Banking sector's reputation has hit new lows, says RBS boss Stephen Hester

 

RBS boss Stephen Hester conceded today that the banking sector's reputation had hit “new lows” as the taxpayer-backed lender counted the mounting cost of its failures.

The 80% state-owned bank set aside £310 million to deal with the fallout from an IT meltdown and two mis-selling scandals, while half-year losses doubled to £1.5 billion.

Unveiling the group's half-year results, Mr Hester admitted the banking industry was in "a chastening period" and warned there was "some way still to go" in mopping up mistakes made in the excessive years before the financial crisis.

But investors looked beyond headline figures and took cheer from an underlying performance in line with analysts' expectations, sending RBS shares 4% higher.

The bank said the computer glitch on June 19 that locked many RBS, NatWest and Ulster Bank customers out of their accounts would cost it £125 million.

But the lender warned that the full cost of the failure, which is being investigated by an external counsel, could rise and a further update would be given in the third quarter.

RBS unveiled a £135 million hit to cover the cost of payment protection insurance (PPI) mis-selling, bringing its total bill to £1.3 billion, while it took a £50 million charge to compensate small businesses that were mis-sold complex interest rate swaps.

But Mr Hester, who waived his 2012 bonus in the wake of the IT debacle, said RBS had "undergone huge change for the better" and added the "fruits of change are visible in many areas".

He said: "We have continued to make the bank safer and stronger as we clean up problems of the past. And despite the tougher economy, these results show our ongoing businesses to be more resilient than before with many further improvements under way."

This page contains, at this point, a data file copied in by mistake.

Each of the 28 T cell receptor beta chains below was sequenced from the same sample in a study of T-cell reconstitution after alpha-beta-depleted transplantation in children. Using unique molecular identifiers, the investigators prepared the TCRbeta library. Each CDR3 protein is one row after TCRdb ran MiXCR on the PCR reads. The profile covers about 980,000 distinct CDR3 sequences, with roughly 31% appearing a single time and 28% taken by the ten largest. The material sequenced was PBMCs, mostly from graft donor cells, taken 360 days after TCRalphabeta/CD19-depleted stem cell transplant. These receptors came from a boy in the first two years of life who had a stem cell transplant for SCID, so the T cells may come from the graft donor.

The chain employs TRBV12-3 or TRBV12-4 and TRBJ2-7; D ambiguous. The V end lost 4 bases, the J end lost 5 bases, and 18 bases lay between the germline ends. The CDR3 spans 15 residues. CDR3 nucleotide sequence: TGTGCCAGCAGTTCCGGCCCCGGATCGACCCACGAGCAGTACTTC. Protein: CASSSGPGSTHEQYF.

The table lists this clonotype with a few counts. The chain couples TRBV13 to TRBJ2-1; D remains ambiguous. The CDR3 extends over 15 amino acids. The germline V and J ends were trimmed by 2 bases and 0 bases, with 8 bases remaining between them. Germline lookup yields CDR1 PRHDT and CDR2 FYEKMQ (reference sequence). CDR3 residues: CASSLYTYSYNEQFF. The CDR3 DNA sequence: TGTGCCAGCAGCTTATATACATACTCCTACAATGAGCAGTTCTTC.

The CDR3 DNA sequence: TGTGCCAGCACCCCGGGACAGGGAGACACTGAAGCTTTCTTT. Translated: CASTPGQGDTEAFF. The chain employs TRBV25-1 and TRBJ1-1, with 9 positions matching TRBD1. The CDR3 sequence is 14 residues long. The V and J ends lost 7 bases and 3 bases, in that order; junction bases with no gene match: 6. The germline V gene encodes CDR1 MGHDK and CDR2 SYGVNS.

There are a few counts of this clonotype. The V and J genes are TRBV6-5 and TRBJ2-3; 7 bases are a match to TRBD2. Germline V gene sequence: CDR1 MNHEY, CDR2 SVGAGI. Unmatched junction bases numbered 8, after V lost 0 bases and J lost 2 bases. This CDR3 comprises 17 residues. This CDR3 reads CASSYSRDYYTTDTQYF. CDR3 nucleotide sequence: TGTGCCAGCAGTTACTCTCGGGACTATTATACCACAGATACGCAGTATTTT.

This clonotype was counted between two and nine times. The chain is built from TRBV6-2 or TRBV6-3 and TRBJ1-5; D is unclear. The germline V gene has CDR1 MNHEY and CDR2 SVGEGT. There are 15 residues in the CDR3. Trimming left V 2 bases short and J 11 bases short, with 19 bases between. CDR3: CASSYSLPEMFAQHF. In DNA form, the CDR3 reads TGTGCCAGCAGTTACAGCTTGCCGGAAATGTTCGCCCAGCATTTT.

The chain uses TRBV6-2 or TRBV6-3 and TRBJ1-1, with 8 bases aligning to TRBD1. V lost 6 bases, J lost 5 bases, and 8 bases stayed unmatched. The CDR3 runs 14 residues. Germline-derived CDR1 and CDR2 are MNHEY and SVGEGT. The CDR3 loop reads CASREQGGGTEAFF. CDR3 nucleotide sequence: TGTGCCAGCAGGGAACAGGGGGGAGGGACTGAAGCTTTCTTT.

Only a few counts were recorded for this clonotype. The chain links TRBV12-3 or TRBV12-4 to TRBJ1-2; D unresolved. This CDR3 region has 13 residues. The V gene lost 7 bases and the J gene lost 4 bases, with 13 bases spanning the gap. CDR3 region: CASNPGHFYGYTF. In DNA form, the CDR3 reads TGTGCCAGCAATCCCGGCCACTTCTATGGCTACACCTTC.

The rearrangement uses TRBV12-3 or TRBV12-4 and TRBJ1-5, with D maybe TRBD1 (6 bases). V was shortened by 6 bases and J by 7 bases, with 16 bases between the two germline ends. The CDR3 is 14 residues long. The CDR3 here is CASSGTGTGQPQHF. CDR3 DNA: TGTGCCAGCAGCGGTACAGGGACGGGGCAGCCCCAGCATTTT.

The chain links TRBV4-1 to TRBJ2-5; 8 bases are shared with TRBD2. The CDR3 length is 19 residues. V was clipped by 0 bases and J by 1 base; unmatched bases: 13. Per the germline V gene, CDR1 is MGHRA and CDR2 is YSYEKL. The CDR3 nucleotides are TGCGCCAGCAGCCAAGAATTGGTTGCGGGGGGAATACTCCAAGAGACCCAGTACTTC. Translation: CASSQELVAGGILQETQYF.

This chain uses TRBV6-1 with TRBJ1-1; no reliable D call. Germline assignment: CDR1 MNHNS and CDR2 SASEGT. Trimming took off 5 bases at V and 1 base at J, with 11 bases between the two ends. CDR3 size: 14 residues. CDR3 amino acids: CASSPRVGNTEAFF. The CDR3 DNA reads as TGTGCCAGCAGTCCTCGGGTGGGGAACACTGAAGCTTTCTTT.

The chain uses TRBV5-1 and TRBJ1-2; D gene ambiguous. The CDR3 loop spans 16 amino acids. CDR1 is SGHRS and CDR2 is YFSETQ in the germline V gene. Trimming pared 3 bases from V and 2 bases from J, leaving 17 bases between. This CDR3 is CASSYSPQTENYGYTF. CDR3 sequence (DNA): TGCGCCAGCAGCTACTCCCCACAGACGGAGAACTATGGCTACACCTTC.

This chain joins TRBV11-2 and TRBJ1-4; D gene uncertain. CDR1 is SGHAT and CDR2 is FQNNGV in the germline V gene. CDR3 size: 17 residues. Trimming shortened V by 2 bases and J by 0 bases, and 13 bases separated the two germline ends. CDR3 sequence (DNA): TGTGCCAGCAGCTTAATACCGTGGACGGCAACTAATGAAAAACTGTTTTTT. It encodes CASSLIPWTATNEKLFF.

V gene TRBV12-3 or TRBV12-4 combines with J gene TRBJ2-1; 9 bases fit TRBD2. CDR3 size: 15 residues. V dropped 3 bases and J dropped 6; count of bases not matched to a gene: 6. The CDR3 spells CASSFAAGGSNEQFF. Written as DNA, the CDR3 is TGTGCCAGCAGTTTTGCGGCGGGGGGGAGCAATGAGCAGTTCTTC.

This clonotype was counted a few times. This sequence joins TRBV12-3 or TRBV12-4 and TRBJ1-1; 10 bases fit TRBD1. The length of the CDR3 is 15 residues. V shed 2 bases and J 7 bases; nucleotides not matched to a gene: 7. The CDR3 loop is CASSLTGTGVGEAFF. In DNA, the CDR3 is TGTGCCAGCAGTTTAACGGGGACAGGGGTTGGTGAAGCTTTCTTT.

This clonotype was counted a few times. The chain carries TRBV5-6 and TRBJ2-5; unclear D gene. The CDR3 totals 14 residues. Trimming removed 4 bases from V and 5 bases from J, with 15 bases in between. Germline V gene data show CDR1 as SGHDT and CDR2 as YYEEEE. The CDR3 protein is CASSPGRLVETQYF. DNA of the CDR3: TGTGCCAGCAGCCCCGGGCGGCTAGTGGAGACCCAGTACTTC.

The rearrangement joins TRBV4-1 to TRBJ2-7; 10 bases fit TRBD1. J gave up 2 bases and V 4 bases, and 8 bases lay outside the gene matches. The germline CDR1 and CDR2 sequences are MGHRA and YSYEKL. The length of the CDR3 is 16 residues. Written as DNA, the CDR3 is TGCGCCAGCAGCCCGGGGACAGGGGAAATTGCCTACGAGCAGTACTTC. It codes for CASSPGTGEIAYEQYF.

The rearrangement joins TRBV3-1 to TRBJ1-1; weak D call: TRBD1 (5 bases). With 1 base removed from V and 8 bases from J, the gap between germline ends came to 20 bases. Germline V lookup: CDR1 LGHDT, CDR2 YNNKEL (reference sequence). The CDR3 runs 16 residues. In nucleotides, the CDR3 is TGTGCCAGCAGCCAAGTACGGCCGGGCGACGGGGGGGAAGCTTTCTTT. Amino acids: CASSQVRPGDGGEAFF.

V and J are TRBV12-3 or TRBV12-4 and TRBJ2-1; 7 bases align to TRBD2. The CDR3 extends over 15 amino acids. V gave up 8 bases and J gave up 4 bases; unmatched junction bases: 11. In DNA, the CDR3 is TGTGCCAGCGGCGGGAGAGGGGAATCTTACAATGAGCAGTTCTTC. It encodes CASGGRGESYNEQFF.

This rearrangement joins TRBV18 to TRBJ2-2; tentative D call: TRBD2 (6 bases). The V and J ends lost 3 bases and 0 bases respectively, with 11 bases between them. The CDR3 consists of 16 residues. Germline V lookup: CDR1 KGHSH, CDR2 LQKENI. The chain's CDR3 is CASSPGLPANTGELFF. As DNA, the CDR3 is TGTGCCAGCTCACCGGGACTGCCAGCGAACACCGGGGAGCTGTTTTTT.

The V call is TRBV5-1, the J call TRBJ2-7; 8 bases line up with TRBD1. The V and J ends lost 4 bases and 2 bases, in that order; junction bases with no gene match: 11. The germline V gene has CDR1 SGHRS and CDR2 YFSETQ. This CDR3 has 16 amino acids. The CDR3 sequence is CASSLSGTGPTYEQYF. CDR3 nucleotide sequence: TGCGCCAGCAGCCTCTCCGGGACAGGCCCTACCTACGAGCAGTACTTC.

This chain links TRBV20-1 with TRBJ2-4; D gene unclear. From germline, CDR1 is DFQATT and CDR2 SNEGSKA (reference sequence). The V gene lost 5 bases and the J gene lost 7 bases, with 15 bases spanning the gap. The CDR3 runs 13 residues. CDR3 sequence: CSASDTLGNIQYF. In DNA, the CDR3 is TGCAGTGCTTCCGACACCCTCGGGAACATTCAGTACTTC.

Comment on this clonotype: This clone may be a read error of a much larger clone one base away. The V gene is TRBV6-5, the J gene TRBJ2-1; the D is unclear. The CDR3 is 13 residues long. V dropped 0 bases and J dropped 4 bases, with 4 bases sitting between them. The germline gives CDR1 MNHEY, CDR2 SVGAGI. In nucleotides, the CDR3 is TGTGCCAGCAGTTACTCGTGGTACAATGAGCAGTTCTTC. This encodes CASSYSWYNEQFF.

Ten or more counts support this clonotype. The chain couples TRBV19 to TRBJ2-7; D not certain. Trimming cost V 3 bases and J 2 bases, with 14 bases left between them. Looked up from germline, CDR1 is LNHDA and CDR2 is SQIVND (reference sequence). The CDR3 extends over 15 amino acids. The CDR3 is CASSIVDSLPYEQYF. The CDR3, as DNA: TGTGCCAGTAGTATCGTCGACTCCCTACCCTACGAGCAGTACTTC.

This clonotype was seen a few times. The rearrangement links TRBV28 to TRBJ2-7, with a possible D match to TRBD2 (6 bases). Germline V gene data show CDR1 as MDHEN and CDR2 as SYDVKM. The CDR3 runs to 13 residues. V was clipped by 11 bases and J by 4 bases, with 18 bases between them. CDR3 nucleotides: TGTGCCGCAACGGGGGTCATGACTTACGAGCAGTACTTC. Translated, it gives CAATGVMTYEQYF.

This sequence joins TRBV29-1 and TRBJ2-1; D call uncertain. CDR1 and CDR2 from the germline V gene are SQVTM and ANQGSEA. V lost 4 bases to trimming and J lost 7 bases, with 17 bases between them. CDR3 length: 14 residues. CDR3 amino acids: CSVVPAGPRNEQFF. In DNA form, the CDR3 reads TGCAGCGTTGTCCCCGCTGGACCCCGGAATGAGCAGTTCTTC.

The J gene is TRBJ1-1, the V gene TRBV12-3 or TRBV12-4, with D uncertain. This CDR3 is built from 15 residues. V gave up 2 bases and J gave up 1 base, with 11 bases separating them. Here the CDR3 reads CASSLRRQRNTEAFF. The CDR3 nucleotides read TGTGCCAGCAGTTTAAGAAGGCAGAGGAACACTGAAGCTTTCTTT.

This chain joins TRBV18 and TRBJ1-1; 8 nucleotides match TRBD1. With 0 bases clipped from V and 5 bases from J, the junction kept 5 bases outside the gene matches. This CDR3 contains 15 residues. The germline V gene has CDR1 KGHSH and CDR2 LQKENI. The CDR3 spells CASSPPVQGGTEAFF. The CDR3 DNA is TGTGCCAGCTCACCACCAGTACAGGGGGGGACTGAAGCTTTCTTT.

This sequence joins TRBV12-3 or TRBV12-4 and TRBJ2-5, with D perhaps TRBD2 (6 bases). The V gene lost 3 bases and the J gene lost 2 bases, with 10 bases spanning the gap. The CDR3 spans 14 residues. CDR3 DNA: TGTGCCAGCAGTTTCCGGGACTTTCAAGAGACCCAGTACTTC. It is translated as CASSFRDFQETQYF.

Asked to comment on reports that some within government would like to see the bank fully nationalised, Mr Hester said "that is not a discussion we are part of".

Looking within the results, the group revealed a 14% slide in total income to £13.6 billion while its core banking operations saw a 19% drop in operating profits to £3.2 billion.

Staff costs were 4% lower in the period, RBS said, with employee numbers down by 5,700, driven by cuts in its markets and international banking arm.

The bank revealed a near-40% slide in its bad debt charges to £2.6 billion while total exposure to the troubled eurozone fell 8% to £218 billion.

The group said its plans to float insurance arm Direct Line on the stock exchange in the second half of this year remain on track.

Direct Line saw a 6% rise in operating profit to £219 million in the period, with significantly improved claims levels, despite the impact of more severe weather.

Ian Gordon, analyst at broker Investec, said: "While MPs and regulators focus their energies on sound-bites and gesture-politics, RBS management continues to make useful progress in terms of balance sheet repair."

The group said it had dismissed a number of employees for misconduct as a result of investigations into the fixing of Libor - the interbank lending rate at the heart of the most recent scandal to rock the banking industry.

The bank said it continued to co-operate with investigations but, like Lloyds Banking Group and HSBC before it, said it was not possible to measure the impact on the bank, including the timing and amount of fines or settlements.

The bank said gross mortgage lending in the first half of the year came to £7.7 billion, with net new lending of more than £3 billion.

Gross new lending to first-time buyers was up 26% while gross new lending to UK non-financial businesses totalled £41.5 billion, of which £19.2 billion was to small-business customers.

But campaigners at Move Your Money UK were unimpressed by the figures and called on customers to pull their cash out of RBS and put it into ethical alternatives, such as mutuals.

Spokesman Louis Brooke said: "RBS results show just how fundamentally flawed our current banking model is. The casino bank is losing more and more money, while they squeeze anything they can out of customers, irrespective of ethics or the law."

PA

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